When adults are around someone known to spread rumors, they are more likely to work together because they want to protect their image and avoid being a victim of the rumor mill. Receiving someone’s cooperation can be a reward for people who like to gossip. Others are more likely to work with you on things if they know you talk about other people. Gossiping ends up helping a gossiper. Others will then talk because they see that it pays off.

It’s a grapevine I once used when leading a house union. I discovered the identity of the person taking everything back to management and used it to our advantage—and I was right. We carefully detailed our plans in union memos to members and ensured the “gossiper” would also receive them because he was a member of our union.

How Do We Teach Children Critical Thinking?

Skills like critical thinking must be developed over time without assuming a “right” or “wrong” attitude and by encouraging debate, not arguments. These must change to match the child’s needs in terms of their intellectual development; that goes without saying. Here are a few things to consider:

  1. Deeply understand problems and find assumptions by asking “why,” “how,” and “what if” questions.
    2. Be neutral when examining the evidence: Check the information’s usefulness, accuracy, and thoroughness.
    3. Thoughtfully consider various points of view: Consider different acceptable points of view that might differ from your own.
    4. Finding and questioning assumptions: Not all claims should be taken at face value.
    5. Examine arguments: Look for logical errors by breaking down claims and statements into premises and conclusions.
    6. Utilize logical thinking. Let logic and facts guide your decisions instead of relying on feelings or anecdotes.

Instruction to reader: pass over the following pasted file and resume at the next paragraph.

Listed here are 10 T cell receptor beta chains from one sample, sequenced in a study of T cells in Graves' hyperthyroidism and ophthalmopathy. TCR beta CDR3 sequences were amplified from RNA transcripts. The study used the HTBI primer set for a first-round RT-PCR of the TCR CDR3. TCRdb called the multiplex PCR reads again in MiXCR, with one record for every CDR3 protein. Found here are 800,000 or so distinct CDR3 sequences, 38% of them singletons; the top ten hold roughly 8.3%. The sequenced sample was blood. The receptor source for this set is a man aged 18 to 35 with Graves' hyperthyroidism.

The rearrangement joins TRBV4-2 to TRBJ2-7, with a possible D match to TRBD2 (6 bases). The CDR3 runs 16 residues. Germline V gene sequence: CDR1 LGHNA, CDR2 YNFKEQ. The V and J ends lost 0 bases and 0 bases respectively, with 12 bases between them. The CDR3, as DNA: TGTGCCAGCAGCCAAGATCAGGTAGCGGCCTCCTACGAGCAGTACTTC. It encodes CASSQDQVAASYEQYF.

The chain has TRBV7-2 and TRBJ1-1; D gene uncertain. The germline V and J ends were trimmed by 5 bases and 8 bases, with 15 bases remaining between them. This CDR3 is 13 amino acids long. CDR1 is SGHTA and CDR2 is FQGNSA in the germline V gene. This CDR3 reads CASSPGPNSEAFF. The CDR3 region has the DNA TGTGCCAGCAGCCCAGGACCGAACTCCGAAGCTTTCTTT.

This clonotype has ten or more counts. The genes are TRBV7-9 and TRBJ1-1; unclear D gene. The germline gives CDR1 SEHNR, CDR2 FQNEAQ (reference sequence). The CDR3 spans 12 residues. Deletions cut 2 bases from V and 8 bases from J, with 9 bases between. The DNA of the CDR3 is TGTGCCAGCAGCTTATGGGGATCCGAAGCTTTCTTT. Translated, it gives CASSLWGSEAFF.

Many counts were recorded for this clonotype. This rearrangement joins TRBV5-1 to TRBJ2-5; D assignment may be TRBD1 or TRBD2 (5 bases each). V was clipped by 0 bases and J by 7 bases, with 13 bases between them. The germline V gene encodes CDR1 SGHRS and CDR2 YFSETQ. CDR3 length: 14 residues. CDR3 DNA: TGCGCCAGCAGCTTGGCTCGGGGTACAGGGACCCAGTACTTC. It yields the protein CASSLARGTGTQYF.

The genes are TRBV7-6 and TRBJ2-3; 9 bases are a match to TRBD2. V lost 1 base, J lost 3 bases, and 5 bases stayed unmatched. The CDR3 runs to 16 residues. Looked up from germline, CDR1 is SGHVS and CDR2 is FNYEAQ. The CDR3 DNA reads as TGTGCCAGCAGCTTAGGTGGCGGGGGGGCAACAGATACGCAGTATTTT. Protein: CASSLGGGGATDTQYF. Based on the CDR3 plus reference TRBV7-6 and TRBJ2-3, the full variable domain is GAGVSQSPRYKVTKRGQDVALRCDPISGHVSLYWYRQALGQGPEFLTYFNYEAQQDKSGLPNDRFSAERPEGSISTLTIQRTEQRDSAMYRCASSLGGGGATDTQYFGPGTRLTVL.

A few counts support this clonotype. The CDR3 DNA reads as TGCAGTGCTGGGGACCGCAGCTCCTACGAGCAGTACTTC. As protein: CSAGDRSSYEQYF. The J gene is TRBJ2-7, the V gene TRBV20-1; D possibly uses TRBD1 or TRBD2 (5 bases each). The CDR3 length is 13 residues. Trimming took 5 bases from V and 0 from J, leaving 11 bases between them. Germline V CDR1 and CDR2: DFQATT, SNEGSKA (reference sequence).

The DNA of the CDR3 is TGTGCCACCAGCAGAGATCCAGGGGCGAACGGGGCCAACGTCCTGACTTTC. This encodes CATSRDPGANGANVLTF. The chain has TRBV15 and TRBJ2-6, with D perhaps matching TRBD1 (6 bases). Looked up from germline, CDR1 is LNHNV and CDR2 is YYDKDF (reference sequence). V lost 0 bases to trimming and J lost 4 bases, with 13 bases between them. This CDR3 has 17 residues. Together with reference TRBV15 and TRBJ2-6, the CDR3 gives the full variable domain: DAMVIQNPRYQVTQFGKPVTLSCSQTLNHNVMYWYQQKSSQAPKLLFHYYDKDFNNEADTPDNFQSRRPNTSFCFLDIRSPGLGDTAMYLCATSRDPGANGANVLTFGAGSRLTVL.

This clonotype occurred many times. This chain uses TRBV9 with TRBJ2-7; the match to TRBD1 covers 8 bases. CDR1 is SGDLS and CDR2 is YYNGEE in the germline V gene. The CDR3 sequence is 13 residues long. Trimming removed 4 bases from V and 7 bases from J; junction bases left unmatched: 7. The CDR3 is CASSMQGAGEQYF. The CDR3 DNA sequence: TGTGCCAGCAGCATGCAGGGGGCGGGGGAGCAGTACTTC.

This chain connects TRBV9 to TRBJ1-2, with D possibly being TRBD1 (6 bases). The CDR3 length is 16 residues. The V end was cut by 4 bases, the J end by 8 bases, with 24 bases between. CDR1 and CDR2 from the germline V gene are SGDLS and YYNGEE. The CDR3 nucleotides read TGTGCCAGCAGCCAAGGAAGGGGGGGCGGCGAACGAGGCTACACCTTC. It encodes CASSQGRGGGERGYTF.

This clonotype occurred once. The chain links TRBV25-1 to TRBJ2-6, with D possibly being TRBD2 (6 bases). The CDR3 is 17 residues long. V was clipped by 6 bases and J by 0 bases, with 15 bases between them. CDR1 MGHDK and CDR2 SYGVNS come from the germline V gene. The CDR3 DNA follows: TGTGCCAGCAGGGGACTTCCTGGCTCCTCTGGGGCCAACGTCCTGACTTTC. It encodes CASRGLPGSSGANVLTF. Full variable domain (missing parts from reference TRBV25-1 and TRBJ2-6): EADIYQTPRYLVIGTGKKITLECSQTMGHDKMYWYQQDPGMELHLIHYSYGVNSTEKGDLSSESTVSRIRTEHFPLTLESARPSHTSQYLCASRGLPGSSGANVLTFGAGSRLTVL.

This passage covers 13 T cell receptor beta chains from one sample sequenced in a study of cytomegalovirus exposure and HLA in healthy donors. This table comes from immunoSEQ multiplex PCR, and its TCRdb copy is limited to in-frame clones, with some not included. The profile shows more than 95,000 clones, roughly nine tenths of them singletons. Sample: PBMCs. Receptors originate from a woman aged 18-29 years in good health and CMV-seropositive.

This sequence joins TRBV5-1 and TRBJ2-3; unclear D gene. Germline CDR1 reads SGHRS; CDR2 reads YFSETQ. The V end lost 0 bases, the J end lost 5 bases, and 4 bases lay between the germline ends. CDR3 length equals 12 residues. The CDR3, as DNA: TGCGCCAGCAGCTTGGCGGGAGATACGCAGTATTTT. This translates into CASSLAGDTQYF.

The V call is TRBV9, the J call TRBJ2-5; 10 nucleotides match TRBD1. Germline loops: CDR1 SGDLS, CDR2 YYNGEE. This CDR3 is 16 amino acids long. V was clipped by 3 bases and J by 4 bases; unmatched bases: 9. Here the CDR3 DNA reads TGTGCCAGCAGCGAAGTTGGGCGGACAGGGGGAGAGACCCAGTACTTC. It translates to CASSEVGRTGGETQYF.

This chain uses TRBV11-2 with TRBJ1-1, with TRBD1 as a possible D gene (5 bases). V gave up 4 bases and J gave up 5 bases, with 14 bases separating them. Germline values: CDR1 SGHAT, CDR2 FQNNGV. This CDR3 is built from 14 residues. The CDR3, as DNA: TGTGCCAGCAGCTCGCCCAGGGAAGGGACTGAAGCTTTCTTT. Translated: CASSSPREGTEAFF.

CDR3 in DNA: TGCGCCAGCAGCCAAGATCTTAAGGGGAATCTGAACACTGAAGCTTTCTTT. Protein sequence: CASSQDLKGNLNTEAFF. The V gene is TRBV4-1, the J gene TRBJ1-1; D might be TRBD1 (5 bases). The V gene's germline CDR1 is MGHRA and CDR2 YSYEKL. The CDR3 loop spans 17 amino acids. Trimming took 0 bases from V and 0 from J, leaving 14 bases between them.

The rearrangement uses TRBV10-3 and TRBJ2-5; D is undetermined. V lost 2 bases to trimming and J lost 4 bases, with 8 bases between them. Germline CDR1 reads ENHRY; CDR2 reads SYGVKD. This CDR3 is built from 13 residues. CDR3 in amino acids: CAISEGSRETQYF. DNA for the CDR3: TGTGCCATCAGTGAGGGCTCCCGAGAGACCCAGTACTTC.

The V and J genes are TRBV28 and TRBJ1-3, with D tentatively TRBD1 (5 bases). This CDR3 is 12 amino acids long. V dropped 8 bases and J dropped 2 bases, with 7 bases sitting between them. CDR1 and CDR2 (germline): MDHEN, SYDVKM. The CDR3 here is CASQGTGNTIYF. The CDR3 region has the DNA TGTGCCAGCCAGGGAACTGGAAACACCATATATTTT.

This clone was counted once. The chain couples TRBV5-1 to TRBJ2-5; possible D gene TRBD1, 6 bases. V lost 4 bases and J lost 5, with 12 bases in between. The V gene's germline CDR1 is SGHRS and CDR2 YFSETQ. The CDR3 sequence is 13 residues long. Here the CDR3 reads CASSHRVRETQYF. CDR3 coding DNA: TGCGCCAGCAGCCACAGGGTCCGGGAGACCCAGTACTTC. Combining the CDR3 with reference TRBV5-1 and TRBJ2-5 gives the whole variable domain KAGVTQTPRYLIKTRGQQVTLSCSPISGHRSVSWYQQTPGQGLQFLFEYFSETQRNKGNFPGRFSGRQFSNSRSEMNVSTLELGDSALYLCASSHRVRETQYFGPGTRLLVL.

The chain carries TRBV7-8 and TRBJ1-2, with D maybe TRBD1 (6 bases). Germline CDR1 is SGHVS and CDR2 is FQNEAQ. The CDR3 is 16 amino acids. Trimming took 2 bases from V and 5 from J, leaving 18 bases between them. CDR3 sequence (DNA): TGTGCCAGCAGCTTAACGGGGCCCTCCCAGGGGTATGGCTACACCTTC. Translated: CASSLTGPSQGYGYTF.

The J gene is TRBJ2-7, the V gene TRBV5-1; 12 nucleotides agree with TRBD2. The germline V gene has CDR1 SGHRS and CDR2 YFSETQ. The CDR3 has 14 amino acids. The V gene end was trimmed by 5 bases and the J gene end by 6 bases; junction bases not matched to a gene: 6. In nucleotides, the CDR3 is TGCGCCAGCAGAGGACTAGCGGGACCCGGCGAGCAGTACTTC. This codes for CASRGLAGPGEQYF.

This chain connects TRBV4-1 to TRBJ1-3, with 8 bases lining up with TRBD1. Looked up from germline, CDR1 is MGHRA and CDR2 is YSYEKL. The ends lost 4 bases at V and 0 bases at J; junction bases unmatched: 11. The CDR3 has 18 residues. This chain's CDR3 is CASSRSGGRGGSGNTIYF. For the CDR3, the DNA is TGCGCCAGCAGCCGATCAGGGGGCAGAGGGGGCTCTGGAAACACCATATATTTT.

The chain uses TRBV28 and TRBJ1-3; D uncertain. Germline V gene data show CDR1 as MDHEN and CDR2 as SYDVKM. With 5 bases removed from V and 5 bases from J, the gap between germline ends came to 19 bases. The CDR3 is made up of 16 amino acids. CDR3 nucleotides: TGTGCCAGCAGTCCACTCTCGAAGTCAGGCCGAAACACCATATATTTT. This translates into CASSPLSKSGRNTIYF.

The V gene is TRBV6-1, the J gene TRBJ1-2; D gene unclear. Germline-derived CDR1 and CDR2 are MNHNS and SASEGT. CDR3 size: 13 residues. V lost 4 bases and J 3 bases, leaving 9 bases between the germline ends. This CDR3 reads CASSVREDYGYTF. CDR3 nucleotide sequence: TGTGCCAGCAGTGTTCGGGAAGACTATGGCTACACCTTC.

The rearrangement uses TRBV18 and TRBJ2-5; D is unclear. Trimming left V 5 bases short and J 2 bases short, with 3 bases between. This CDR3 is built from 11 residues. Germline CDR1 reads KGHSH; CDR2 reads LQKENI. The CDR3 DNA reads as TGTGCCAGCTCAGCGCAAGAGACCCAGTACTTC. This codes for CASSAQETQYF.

7. Find clarity: Request clarifications on words you do not understand and avoid unclear claims.
    8. Talk about creative ideas: People who hear your ideas can help you think more clearly and gain new insights.
    9. Debate with respect: Engage in polite conversations with disagreeing people.
    10. Consider your choices and thoughts: Ask yourself questions about your ideas and conclusions to avoid assuming the worst.

Technology and the ability to manipulate information in all forms (visual, sound, and text) will increase our mental load. To make accurate assessments, we must hone our critical thinking skills as we teach them to children.

Website: www.drfarrell.net

Author's page: http://amzn.to/2rVYB0J

Medium page: https://medium.com/@drpatfarrell

Twitter: @drpatfarrell

Attribution of this material is appreciated.

News Media Interview Contact
Name: Dr. Patricia A. Farrell, Ph.D.
Title: Licensed Psychologist
Group: Dr. Patricia A. Farrell, Ph.D., LLC
Dateline: Tenafly, NJ United States
Cell Phone: 201-417-1827
Jump To Dr. Patricia A. Farrell -- Psychologist Jump To Dr. Patricia A. Farrell -- Psychologist
Contact Click to Contact
Other experts on these topics